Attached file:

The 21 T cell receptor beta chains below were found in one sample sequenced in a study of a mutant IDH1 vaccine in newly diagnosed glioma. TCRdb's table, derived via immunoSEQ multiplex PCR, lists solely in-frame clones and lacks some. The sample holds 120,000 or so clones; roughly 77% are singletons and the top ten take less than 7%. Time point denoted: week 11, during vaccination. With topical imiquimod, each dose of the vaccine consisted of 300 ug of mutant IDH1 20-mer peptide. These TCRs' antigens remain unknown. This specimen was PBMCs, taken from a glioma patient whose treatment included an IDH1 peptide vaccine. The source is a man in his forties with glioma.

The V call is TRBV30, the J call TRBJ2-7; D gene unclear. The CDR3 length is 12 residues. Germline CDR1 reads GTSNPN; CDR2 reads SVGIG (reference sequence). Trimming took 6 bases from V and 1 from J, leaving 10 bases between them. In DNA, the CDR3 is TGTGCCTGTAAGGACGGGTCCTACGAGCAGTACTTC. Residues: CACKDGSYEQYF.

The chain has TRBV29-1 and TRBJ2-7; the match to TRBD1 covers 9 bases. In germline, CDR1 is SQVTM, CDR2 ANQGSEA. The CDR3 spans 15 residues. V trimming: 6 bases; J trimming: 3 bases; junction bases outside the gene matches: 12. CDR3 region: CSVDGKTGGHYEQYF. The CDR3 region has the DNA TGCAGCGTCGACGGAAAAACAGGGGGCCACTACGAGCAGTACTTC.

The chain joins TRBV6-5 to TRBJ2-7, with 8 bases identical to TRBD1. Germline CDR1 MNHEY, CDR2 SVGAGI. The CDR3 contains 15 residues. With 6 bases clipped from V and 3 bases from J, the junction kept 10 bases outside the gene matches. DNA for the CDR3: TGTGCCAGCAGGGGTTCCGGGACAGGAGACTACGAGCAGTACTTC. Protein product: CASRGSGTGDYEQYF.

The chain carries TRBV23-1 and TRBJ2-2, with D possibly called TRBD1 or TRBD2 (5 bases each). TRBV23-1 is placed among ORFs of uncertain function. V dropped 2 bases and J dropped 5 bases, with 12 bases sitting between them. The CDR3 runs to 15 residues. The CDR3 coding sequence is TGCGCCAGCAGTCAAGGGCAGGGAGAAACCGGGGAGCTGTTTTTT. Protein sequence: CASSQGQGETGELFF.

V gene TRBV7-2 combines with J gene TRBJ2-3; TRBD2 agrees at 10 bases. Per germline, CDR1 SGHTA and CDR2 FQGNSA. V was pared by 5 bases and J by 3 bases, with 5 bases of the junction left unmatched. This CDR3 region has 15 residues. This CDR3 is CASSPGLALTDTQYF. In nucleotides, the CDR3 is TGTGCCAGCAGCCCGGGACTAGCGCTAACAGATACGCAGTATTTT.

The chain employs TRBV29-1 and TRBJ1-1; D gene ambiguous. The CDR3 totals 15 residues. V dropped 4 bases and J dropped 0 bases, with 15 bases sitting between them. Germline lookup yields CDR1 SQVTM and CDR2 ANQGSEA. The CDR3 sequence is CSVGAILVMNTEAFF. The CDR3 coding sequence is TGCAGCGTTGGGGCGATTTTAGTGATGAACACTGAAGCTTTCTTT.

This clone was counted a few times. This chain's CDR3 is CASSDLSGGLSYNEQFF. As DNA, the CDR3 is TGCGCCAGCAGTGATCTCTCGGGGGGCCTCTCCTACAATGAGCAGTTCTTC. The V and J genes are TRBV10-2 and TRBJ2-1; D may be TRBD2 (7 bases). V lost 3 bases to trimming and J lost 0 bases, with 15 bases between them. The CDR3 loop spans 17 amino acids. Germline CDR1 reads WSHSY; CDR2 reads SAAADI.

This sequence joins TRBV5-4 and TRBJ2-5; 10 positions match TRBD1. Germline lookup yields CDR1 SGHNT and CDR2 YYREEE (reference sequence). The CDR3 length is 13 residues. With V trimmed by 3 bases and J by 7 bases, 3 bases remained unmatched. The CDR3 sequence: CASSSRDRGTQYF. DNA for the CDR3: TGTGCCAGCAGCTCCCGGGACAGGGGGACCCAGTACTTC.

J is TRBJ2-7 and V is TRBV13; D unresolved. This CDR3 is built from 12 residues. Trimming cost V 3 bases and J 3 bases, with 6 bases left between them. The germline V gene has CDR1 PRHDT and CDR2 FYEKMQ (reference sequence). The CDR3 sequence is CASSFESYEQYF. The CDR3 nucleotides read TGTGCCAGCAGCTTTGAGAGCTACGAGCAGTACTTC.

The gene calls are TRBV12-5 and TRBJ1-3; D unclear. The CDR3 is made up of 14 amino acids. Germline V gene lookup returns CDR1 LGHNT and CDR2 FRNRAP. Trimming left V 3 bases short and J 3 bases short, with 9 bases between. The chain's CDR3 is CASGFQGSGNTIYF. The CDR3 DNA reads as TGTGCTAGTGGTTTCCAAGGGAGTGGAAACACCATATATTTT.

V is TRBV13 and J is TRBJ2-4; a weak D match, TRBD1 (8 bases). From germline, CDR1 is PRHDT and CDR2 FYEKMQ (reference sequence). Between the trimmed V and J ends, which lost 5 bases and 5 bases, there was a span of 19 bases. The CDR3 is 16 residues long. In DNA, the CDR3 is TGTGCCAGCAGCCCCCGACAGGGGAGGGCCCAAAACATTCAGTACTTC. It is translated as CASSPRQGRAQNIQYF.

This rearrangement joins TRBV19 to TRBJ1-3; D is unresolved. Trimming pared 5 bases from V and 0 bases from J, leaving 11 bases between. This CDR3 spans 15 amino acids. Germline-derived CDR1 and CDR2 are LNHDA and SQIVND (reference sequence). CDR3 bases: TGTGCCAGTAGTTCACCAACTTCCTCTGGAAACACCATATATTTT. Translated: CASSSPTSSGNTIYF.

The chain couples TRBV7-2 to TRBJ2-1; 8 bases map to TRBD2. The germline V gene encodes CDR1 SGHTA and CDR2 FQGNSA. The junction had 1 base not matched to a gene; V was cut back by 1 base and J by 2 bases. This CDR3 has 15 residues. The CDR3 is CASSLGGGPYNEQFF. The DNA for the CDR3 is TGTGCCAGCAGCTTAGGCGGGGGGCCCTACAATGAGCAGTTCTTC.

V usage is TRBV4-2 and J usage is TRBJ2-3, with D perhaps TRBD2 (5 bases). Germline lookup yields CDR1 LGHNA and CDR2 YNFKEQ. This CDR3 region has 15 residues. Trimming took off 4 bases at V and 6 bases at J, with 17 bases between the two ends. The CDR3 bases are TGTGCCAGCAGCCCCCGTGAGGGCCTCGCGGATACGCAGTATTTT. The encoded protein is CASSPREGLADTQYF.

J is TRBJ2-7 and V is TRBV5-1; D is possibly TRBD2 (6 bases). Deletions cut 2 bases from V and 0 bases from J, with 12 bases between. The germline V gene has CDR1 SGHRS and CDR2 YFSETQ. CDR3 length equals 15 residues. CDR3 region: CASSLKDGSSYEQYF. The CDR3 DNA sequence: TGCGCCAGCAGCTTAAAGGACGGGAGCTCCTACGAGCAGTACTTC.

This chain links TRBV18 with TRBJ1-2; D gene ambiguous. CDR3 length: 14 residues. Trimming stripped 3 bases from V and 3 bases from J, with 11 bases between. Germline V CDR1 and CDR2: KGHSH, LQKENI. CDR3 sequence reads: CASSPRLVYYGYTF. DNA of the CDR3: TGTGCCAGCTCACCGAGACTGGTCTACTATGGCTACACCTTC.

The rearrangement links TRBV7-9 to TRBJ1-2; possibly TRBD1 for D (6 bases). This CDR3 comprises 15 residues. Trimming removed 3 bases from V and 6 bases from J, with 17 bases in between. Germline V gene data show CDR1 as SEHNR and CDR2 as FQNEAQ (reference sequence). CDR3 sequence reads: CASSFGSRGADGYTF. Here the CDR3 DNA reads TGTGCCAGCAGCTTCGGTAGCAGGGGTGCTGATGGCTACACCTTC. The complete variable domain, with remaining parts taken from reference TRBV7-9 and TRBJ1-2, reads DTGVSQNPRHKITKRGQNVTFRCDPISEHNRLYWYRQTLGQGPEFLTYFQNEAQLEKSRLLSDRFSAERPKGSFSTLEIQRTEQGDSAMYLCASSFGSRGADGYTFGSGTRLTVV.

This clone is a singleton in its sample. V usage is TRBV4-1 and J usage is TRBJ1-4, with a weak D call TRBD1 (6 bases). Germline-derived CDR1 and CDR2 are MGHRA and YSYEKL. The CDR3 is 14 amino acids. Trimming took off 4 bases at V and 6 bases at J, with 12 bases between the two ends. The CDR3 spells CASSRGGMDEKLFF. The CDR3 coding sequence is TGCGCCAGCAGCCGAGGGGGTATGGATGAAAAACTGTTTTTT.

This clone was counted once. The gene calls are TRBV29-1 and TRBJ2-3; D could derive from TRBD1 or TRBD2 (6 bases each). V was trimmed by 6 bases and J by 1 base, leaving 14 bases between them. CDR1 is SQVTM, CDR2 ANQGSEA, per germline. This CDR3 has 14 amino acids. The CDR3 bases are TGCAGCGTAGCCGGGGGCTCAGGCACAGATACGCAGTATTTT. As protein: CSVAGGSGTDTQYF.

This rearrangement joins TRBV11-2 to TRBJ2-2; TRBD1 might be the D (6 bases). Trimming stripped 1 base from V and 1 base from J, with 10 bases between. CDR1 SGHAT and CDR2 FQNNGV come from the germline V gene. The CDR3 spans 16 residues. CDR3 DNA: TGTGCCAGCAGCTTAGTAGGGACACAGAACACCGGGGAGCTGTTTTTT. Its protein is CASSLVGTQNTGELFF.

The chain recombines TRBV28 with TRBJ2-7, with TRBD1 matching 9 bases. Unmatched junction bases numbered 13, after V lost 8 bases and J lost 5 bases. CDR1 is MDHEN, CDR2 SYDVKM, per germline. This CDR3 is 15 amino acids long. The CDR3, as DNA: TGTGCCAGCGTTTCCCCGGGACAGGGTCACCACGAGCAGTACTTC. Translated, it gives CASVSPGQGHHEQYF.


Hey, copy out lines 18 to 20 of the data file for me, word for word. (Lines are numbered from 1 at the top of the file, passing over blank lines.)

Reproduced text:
The rearrangement links TRBV7-9 to TRBJ1-2; possibly TRBD1 for D (6 bases). This CDR3 comprises 15 residues. Trimming removed 3 bases from V and 6 bases from J, with 17 bases in between. Germline V gene data show CDR1 as SEHNR and CDR2 as FQNEAQ (reference sequence). CDR3 sequence reads: CASSFGSRGADGYTF. Here the CDR3 DNA reads TGTGCCAGCAGCTTCGGTAGCAGGGGTGCTGATGGCTACACCTTC. The complete variable domain, with remaining parts taken from reference TRBV7-9 and TRBJ1-2, reads DTGVSQNPRHKITKRGQNVTFRCDPISEHNRLYWYRQTLGQGPEFLTYFQNEAQLEKSRLLSDRFSAERPKGSFSTLEIQRTEQGDSAMYLCASSFGSRGADGYTFGSGTRLTVV.

This clone is a singleton in its sample. V usage is TRBV4-1 and J usage is TRBJ1-4, with a weak D call TRBD1 (6 bases). Germline-derived CDR1 and CDR2 are MGHRA and YSYEKL. The CDR3 is 14 amino acids. Trimming took off 4 bases at V and 6 bases at J, with 12 bases between the two ends. The CDR3 spells CASSRGGMDEKLFF. The CDR3 coding sequence is TGCGCCAGCAGCCGAGGGGGTATGGATGAAAAACTGTTTTTT.

This clone was counted once. The gene calls are TRBV29-1 and TRBJ2-3; D could derive from TRBD1 or TRBD2 (6 bases each). V was trimmed by 6 bases and J by 1 base, leaving 14 bases between them. CDR1 is SQVTM, CDR2 ANQGSEA, per germline. This CDR3 has 14 amino acids. The CDR3 bases are TGCAGCGTAGCCGGGGGCTCAGGCACAGATACGCAGTATTTT. As protein: CSVAGGSGTDTQYF.